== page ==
Britain’s “Amala Politics” of 150 years ago before “Britain’s first secret ballot” – The BBC

April 5, 2015

Arts & Culture

Ever wondered where Nigerians got their ideas of politicking as grand carnivals with party “chieftains” and rank and files in gawdy aso ebi (uniformed wears), massive daily cooking at chieftains’ residences almost year round – ọjọ gbogbo bi ọdun – everyday is a celebration, daggers, guns, hired killers, and stoning  for opponents(a nearly new one) … ?  

Well, the Brits might not have gone as wide and wild as things have become in Nigeria’s “poliTRICKS” as Nigerians describe the political process in Nigeria, check out where on the Brits’ scale of political evolution Nigeria seems to be right now.  TOLA.

 

“On polling day there would be a kind of suspension of the normal rules of society.

“In 1868 in Blackburn, a Tory voter was kicked to death by a gang of Irish navvies and, although people were not often killed, there was a certain relaxation of normality.”

Candidates would put on dinners, breakfasts and picnics for the public. In Gloucester during parliamentary elections in 1857 and 1859 the Tory party agent gave out food and drink to local supporters and lavished funds on Tory voters who acted as messengers, flag-bearers and bandsmen.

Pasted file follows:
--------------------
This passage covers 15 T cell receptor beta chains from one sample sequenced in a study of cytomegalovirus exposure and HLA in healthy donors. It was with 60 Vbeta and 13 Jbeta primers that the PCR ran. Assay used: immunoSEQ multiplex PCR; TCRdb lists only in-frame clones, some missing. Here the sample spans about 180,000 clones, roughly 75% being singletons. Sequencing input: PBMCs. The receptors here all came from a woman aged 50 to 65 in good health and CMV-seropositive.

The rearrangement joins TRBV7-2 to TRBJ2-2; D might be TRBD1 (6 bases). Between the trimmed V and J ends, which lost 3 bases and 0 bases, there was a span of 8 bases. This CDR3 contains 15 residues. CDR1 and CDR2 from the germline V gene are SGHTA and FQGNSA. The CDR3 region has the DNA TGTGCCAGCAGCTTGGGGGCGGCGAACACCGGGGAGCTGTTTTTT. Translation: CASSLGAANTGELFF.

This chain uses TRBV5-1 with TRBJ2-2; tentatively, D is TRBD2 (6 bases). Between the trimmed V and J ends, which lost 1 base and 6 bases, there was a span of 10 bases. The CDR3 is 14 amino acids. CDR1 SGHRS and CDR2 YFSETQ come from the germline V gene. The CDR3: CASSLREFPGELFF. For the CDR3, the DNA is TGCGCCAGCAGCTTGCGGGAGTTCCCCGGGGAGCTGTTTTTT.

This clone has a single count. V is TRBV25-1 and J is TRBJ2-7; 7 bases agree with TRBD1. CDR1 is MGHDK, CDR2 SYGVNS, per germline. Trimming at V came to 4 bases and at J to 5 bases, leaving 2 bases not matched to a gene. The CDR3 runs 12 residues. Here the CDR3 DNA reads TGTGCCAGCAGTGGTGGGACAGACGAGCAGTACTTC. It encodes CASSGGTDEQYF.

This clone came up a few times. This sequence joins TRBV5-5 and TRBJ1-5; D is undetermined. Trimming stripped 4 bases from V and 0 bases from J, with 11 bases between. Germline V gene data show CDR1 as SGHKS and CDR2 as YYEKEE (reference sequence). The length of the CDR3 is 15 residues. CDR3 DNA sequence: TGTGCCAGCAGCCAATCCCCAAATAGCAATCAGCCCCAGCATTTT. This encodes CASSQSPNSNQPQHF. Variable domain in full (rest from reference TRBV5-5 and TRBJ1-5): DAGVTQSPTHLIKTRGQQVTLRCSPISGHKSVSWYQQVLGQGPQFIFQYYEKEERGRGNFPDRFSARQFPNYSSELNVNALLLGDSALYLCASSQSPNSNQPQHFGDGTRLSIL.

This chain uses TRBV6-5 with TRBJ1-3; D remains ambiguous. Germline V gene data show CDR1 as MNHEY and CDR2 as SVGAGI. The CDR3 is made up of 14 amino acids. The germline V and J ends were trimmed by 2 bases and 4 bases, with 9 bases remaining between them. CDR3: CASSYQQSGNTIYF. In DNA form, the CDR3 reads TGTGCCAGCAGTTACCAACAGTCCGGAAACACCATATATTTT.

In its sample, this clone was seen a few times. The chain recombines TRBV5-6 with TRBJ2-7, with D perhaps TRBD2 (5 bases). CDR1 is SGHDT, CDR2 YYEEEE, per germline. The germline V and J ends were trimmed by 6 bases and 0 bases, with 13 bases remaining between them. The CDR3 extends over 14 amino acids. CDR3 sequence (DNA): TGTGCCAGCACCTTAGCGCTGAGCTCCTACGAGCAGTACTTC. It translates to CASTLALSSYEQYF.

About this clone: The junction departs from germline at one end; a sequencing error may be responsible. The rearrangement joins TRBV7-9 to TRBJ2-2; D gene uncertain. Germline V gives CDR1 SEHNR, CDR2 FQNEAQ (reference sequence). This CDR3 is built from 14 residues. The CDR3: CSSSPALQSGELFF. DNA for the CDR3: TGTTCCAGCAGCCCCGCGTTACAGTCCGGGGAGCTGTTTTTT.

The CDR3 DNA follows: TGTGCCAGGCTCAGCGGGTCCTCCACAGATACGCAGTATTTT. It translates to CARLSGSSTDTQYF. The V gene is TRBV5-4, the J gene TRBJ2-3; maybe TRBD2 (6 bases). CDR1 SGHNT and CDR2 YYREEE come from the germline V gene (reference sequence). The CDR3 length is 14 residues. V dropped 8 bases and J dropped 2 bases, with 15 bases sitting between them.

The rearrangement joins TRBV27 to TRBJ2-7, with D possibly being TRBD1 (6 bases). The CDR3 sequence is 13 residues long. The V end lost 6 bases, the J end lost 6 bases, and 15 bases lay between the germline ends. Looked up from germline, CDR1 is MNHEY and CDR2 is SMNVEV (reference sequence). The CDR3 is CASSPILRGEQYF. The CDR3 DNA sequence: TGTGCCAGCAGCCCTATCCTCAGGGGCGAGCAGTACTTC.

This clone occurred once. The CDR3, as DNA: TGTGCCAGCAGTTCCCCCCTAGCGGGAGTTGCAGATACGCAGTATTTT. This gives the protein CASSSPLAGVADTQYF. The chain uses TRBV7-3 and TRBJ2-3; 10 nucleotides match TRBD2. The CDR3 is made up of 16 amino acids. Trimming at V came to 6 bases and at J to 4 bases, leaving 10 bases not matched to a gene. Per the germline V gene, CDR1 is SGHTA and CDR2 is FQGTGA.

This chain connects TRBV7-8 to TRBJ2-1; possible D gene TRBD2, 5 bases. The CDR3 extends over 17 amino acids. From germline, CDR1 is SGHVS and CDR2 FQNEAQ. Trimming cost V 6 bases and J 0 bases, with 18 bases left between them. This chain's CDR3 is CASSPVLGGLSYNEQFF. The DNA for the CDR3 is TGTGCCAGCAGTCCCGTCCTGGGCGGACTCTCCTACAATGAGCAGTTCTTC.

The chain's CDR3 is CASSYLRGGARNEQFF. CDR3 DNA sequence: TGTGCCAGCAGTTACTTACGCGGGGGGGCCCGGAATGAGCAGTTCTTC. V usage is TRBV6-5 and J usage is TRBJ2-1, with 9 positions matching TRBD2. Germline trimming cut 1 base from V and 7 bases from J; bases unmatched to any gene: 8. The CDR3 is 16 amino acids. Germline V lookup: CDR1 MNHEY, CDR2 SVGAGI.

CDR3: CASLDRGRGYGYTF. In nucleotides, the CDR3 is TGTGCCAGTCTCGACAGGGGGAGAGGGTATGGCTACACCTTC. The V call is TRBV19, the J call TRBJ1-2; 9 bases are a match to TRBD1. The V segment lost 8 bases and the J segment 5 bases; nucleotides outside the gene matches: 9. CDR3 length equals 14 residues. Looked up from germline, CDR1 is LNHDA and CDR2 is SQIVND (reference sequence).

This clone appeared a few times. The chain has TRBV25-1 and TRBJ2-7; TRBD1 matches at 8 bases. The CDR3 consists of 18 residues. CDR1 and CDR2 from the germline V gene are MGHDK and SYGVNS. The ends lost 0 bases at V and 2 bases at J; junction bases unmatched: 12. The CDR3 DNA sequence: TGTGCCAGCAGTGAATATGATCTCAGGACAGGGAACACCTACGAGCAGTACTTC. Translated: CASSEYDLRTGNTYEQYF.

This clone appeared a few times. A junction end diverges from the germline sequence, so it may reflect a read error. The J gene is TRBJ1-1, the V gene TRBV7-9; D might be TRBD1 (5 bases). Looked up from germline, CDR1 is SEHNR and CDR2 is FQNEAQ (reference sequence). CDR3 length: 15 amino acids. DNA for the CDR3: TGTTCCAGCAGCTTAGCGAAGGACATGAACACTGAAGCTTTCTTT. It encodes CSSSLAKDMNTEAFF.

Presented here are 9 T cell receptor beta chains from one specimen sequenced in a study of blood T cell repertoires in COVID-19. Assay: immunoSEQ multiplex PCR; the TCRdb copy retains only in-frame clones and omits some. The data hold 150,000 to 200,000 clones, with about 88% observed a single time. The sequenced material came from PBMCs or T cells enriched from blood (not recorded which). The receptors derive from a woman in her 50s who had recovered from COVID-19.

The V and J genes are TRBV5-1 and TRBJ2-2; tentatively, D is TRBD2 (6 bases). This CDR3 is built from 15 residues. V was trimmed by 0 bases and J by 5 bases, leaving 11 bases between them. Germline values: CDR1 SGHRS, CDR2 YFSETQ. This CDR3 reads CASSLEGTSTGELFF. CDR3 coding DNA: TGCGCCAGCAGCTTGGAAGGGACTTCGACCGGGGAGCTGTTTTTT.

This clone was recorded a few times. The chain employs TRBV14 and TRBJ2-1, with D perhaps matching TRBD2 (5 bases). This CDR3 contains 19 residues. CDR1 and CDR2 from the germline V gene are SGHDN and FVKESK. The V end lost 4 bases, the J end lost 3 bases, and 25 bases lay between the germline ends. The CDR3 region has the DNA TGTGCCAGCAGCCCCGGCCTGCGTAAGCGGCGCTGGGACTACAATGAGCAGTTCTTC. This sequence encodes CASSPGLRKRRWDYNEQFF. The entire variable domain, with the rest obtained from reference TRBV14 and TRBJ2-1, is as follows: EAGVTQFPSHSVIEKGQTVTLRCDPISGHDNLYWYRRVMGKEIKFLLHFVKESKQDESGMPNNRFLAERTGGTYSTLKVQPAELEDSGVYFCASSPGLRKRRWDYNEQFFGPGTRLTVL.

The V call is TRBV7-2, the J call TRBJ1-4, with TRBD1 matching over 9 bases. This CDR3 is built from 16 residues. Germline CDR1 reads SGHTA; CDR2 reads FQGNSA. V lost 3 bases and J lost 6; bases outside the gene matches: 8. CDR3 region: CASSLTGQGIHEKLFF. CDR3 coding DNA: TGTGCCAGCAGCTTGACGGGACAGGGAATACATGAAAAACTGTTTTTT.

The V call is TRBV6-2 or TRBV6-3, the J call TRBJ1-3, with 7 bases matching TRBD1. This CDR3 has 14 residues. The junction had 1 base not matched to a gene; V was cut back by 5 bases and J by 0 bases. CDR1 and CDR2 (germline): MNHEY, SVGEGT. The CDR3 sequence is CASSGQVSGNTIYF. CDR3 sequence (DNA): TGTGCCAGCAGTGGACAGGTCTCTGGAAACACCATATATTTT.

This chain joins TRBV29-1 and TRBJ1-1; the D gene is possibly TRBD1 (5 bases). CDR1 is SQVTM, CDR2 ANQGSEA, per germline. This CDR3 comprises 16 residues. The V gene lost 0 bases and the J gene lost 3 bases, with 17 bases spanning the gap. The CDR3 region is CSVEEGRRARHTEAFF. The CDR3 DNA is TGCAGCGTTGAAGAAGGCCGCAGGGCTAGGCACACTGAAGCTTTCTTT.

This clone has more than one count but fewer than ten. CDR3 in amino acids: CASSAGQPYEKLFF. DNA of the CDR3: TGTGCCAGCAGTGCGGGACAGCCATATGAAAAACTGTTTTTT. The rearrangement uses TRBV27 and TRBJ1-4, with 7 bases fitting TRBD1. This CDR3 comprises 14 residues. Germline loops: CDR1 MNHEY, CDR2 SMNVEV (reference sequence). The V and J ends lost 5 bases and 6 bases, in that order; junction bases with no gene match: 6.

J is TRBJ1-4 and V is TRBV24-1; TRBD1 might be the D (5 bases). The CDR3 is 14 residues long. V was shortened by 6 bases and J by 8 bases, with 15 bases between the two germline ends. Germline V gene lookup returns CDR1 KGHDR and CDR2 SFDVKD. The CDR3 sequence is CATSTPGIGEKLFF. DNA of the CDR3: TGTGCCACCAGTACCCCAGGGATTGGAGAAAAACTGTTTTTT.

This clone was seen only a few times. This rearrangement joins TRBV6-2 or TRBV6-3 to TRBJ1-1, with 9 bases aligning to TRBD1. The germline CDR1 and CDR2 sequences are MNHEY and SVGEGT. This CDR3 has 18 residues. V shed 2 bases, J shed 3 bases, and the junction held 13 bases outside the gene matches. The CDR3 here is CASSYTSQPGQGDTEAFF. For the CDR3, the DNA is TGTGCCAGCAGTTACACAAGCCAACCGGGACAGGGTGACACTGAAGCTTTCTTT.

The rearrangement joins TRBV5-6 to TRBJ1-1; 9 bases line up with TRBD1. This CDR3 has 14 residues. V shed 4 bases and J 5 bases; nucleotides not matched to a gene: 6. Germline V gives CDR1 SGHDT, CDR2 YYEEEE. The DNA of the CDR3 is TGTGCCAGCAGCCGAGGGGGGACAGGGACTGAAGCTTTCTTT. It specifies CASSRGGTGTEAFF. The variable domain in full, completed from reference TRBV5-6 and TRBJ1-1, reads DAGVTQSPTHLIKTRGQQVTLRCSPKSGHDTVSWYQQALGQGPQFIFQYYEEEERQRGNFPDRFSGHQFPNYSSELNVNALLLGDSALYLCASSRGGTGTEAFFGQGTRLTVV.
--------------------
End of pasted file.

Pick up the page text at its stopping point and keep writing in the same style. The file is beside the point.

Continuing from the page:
Voters would sometimes be threatened with violence to make sure they backed the right candidate

BRITAINs amala politics of 2 centuries back

This, and other illustrations and the rest of the story through the link below from BBC World News.

http://www.bbc.com/news/uk-england-leeds-31630588

 

SUNDAY, APRIL 5, 2015.  3:40 p.m. [GMT]

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2 Comments on “Britain’s “Amala Politics” of 150 years ago before “Britain’s first secret ballot” – The BBC”

  1. Naijamum Says:

    It seems ‘owambe’ politics did not originate from us afterall. Thanks for this post, ma. I always love little doses of history.

    Like

    Reply

    • emotan77 Says:

      Dear Naijamum,

      Thanks, too. It surprised me quite a lot that such an orderly society ever went through such but the culled story also offers a sliver of hope that Nigeria may possibly get it some distant day, albeit probably not until those weaned under the horrible and chaotic present system, are all gone. 150 years? Knock on wood.

      Regards.

      Liked by 1 person

      Reply

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